Similarly to before, the PE:pegRNA complex first locates the target DNA segment. However, the Cas9 nickase nicks only one of the strands loose, creating a flap of DNA that the PBS can bind to and hold in place. This allows the reverse transcriptase to attach to the flap and create a new genetic sequence by reverse transcribing the edited RNA template, which replaces the original flap on the DNA strand. The prime editor now removes the flap’s corresponding segment that is on the opposite strand of the original DNA, which is still unedited at this time. This triggers the repair system to fix the damage by using the newly placed, synthesized gene as a template. Thus, both strands of DNA are effectively edited at the end of this process.
Why is this method better than before?
As previously mentioned, prime editing works by nicking one strand of DNA while the original CRISPR system cuts through both strands. Cutting only one strand prevents the DNA from automatically activating its repair system, which reduces the chance of genetic mutations.
Additionally, the prime editing (PE) system requires three pairing events to operate, as opposed to the single pairing system used in CRISPR-Cas9. This allows for increased accuracy and reliability when replacing the gene sequence. In fact, prime editing’s reduced off-target effects compared to the traditional CRISPR-Cas9 system allows it to make single-nucleotide edits in DNA that even base editors are unable to.
Besides being more accurate and less prone to errors, the PE system has much more versatile applications. Its edits now include 12 possible combinations of single base replacements against the 4 that base editing is capable of. This new system can now swap DNA letters into any other, as well as delete or insert letters in a genome, doing so with minimal damage to the DNA strands.
Another benefit of this new editing tool is its ability to operate in cells that can’t divide, something that the traditional CRISPR system has been unable to do. This allows PE to correct genetic mutations caused in cells that don’t divide, such as those in the nervous system.
Sooo…what’s the impact of all this?
Prime editing provides us with a tremendous advantage that base editing and CRISPR cannot. With the PE system’s more precise replacement technique and smaller error rate, scientists are able to better control their DNA replacement segments than the original CRISPR-Cas9. The additional versatility also allows the prime editing system to target more types of genetic diseases that both CRISPR and base editing are unable to fix successfully.
All this has led scientists to believe that prime printing can theoretically correct at least 89% of all human genetic diseases. If properly developed, the PE system could eventually cut and replace the cancer markers in DNA, and become the long-awaited cure for cancer.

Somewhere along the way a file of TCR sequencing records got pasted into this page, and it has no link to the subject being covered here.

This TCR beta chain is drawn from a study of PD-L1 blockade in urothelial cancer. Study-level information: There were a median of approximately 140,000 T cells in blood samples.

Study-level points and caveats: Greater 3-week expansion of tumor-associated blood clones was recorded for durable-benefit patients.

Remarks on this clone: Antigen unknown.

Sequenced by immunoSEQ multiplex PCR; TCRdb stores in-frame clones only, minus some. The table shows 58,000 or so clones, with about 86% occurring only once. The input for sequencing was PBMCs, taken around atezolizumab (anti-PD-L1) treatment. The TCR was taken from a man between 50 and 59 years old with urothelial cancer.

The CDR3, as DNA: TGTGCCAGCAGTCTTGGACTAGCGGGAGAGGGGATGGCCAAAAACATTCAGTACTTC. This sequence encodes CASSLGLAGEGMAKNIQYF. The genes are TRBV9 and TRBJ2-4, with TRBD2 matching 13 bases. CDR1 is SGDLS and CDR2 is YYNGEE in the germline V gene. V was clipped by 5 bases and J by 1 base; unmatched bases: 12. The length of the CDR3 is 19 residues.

Moreover, prime editing will be able to do all these new treatments at a much lower cost. For instance, cancer treatments that often drain a patient’s financial state could later be treated using a (relatively) cheap treatment of prime editing. PE could also treat long-term disabilities such as those with Alzheimer’s or special needs, thus reducing and maybe even removing the costs needed to take care of them altogether. This new editing technique could lead to an enormous decrease in healthcare costs, effectively redefining how the healthcare system works.
Wow! We’re basically invincible now!
Not quite. Though it has lots of potential, prime editing is still in its early stages, with much more testing needed to validate usage. So far, prime editing has only been tested in a small number of genetic diseases, while CRISPR has been proven through years of clinical research. In addition, prime editing has thus far been unable to edit larger sections of genetic material, which are needed for conditions such as hereditary heart disease, so the CRISPR system is still necessary for those types of diseases.
However, in due time and with lots more tests, prime editing may very well become the future of all genetic disease treatment plans. With the ability to accurately modify genetic structure with minimal risks, the technique has the potential to provide limitless treatments to genetic diseases, and eventually even address therapeutic treatments for medical conditions. Providing all this at a cheaper cost, the method of medical care will have to be re-evaluated in the coming years. As such, prime printing may well become the start of a genetic revolution.